Majority Of Democrats Support Impeaching Donald Trump, Even If It Means Risking 2020 Election

55 percent say impeachment should move forward even 'if it means a lengthy and expensive process that could weaken their chances of winning the presidency in 2020,' the new poll reveals.

Donald Trump speaks during an event where U.S.-Japan trade agreements were signed at the White House
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55 percent say impeachment should move forward even 'if it means a lengthy and expensive process that could weaken their chances of winning the presidency in 2020,' the new poll reveals.

A majority of Democrat voters support carrying out the impeachment process against Donald Trump, even if it means hurting the party’s chances of taking back the White House in the 2020 election, a new Reuters poll reveals.

The Reuters/Ipsos poll, the results of which you can read here, took place Monday and Tuesday. Pollsters took responses from 1,118 adults, 454 of whom identify as Democrats and 457 of whom identify as Republicans.

Among Democrats, the poll found that 55 percent support impeaching Donald Trump even “if it means a lengthy and expensive process that could weaken their chances of winning the presidency in 2020.” Additionally, 66 percent of respondents who identify as Democrats support impeaching Trump even if it means that the Democratic Party will be tied up in impeachment proceedings instead of passing laws that would benefit ordinary Americans.

Overall, 45 percent of all respondents (not just Democrats, but Republicans and Independents as well) say that Trump should be impeached, while 39 percent say he should not be impeached. As has been the case with this question in similar polls, there’s a deep partisan divide: 79 percent of Republicans said Trump should be impeached, while only 12 percent of Republicans say Trump should be impeached.

As for whether or not Trump will be impeached, 41 percent say it’s likely, while 51 percent say it’s unlikely. Fourteen percent think he’ll resign before he’s impeached and/or removed from office, while 79 percent find that scenario unlikely.

WASHINGTON, DC - OCTOBER 04: U.S. President Donald Trump talks to journalists on the South Lawn of the White House before boarding Marine One and traveling to Walter Reed National Military Medical Center October 04, 2019 in Washington, DC. According to the White House, Trump will be visiting injured military service members. (Photo by Chip Somodevilla/Getty Images)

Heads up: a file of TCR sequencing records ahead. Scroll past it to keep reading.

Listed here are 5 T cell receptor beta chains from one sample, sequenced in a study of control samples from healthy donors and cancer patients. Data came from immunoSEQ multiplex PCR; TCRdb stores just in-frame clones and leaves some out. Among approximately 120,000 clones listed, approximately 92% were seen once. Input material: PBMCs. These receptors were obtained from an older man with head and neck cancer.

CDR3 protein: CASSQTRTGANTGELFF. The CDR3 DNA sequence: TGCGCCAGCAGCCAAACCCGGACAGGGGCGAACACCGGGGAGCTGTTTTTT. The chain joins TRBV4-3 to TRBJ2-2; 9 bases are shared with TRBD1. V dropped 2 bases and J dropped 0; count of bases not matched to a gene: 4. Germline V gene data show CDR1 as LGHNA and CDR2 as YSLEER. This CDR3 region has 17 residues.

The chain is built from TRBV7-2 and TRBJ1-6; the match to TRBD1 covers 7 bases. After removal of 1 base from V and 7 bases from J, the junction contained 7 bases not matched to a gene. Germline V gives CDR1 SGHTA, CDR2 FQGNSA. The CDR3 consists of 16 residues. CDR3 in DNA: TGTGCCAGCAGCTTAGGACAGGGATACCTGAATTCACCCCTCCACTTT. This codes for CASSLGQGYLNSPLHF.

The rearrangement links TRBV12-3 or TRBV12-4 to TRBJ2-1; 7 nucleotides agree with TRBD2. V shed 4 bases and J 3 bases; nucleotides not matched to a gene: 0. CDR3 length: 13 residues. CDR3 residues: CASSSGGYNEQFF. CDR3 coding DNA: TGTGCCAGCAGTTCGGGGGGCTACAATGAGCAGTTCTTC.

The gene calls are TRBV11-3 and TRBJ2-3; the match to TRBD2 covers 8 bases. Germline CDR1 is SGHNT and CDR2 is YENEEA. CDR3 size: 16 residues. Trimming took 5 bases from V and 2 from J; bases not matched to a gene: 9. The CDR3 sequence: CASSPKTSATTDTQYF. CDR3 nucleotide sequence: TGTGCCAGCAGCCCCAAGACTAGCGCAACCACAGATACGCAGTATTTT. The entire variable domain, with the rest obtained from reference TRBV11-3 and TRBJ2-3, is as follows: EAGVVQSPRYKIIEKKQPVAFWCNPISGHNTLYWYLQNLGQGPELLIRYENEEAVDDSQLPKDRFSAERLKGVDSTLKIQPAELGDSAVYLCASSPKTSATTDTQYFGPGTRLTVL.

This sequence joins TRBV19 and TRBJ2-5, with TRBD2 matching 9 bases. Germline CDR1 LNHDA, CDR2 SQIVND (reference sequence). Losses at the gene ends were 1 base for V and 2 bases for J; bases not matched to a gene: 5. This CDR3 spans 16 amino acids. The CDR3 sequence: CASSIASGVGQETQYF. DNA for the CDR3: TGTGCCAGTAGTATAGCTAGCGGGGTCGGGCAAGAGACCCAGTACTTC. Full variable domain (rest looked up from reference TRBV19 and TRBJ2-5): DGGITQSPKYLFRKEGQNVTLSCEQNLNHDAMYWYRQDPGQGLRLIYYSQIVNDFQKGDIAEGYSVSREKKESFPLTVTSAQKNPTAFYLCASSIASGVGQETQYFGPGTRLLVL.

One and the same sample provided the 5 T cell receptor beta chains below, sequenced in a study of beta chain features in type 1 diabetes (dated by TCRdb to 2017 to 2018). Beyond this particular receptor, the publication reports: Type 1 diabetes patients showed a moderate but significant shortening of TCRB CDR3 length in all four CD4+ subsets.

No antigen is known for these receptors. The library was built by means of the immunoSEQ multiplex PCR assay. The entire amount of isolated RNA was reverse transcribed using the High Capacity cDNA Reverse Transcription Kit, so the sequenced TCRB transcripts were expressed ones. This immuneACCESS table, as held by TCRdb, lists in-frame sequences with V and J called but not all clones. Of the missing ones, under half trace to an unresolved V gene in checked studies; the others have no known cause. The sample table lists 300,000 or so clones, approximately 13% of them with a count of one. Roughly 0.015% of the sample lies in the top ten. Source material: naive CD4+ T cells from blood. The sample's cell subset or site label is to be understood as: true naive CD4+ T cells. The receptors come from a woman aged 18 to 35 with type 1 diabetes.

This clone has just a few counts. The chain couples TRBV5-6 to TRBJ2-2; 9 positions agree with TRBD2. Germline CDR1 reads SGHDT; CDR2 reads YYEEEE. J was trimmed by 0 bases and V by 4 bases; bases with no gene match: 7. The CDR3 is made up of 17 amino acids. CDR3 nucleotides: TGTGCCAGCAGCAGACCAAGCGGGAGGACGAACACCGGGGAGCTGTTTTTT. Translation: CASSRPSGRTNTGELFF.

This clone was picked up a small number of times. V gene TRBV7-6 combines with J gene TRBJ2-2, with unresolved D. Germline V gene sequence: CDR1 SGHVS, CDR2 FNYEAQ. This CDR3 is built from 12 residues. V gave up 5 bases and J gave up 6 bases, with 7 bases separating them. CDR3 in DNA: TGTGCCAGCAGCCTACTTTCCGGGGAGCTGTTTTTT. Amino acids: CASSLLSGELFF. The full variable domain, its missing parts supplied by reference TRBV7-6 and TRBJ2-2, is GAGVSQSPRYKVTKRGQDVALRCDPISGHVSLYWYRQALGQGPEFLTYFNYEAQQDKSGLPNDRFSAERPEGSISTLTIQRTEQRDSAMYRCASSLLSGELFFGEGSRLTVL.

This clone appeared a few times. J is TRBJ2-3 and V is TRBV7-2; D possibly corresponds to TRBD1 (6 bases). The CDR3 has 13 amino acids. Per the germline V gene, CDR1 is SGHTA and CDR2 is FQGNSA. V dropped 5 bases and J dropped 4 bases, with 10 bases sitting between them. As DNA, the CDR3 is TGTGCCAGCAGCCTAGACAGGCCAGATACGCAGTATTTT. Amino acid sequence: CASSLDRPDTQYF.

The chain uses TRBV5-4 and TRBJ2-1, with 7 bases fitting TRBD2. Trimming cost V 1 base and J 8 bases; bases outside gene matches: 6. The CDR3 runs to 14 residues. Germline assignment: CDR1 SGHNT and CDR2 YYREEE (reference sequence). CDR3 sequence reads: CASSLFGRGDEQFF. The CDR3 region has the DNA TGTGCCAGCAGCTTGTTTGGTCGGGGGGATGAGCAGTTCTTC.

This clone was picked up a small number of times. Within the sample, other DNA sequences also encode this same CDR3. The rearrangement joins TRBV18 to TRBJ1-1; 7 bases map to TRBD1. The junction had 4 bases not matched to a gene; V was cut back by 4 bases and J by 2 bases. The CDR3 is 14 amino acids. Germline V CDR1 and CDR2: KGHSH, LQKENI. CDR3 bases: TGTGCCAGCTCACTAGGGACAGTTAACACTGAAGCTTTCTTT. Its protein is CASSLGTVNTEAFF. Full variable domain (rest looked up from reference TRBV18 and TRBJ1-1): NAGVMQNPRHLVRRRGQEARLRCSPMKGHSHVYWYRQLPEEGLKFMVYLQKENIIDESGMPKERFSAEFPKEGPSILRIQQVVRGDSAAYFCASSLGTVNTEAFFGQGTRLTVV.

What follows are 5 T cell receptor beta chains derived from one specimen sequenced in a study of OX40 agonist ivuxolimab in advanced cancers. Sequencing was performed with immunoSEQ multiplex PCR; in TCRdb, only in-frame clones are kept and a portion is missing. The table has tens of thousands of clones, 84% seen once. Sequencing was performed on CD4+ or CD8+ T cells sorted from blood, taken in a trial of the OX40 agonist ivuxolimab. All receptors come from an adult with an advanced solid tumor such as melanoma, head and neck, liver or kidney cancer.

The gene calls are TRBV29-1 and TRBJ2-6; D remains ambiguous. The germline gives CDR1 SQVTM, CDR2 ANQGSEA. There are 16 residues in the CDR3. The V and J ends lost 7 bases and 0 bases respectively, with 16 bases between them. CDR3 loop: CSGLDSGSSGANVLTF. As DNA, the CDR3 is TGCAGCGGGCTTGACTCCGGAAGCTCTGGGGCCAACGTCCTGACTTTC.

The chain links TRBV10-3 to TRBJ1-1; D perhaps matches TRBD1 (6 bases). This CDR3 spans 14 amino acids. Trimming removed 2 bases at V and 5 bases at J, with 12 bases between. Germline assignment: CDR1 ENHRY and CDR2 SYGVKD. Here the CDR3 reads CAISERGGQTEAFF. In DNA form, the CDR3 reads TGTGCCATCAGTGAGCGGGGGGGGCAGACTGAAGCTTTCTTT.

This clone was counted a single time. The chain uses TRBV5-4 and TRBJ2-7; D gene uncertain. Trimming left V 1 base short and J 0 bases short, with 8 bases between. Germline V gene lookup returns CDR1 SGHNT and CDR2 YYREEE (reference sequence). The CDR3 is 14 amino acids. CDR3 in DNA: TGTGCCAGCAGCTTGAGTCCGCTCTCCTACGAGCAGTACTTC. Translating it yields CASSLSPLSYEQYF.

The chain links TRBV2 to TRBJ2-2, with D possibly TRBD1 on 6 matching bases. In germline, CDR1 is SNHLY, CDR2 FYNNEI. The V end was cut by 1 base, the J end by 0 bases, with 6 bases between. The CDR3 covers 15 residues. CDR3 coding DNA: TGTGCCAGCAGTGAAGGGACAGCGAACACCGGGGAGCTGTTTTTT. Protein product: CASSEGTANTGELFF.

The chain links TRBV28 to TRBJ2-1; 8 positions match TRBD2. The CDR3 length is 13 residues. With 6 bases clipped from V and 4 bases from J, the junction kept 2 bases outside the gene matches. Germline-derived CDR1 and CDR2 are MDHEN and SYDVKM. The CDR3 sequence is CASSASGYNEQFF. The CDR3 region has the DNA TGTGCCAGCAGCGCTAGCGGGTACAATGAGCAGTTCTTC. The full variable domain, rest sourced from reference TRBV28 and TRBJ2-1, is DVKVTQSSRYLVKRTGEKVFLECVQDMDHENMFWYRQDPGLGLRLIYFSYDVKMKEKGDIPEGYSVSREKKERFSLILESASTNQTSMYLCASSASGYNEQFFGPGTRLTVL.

Chip Somodevilla / Getty Images

Support for Trump’s impeachment had been steadily growing ever since the news first broke that he had purportedly pressured Ukrainian President Volodymyr Zelensky to investigate Joe Biden and his son, Hunter Biden. However, between last week and this week, support for Trump’s impeachment remained largely unchanged, with overall support for impeachment hovering around 45 percent. However, opposition to impeachment dropped by two percentage points over the past week.

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Beyond impeachment, the poll numbers still don’t look good for Trump, even when the responses of all voters (not just Democrats) are taken into account. For example, 58 percent say that things are generally on the wrong track in this country. Only 20 percent strongly approve of Trump’s job performance, while 43 percent strongly disapprove.

Analyst Elaine Kamarck, a senior fellow at the Brookings Institution, said that these poll numbers demonstrate that Democratic voters have largely stepped in line with Speaker of the House Nancy Pelosi. Pelosi had long been reluctant to pursue impeachment, insisting instead that her party should focus not on impeaching Trump, but on improving the lives of everyday Americans through their legislative agenda. However, once the Ukraine story broke, both Pelosi and the Democratic votes who support her party have gotten on board with impeachment.

“That phone call [between Trump and Zelensky] changed everything,” Kamarck said.